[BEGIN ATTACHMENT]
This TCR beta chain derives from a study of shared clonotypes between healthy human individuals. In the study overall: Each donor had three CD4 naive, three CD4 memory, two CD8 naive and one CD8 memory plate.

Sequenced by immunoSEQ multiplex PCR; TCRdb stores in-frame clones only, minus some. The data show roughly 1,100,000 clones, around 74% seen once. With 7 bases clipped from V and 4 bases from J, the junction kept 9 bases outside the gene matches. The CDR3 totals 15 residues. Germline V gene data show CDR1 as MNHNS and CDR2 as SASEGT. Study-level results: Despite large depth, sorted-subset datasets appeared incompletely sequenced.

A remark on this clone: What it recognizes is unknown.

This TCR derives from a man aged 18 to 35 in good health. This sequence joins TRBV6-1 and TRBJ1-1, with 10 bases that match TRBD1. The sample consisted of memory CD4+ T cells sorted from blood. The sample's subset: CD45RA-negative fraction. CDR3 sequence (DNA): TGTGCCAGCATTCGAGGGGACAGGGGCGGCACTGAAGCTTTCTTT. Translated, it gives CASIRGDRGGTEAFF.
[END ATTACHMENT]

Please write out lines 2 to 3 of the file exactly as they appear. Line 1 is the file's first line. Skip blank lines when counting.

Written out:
Sequenced by immunoSEQ multiplex PCR; TCRdb stores in-frame clones only, minus some. The data show roughly 1,100,000 clones, around 74% seen once. With 7 bases clipped from V and 4 bases from J, the junction kept 9 bases outside the gene matches. The CDR3 totals 15 residues. Germline V gene data show CDR1 as MNHNS and CDR2 as SASEGT. Study-level results: Despite large depth, sorted-subset datasets appeared incompletely sequenced.

A remark on this clone: What it recognizes is unknown.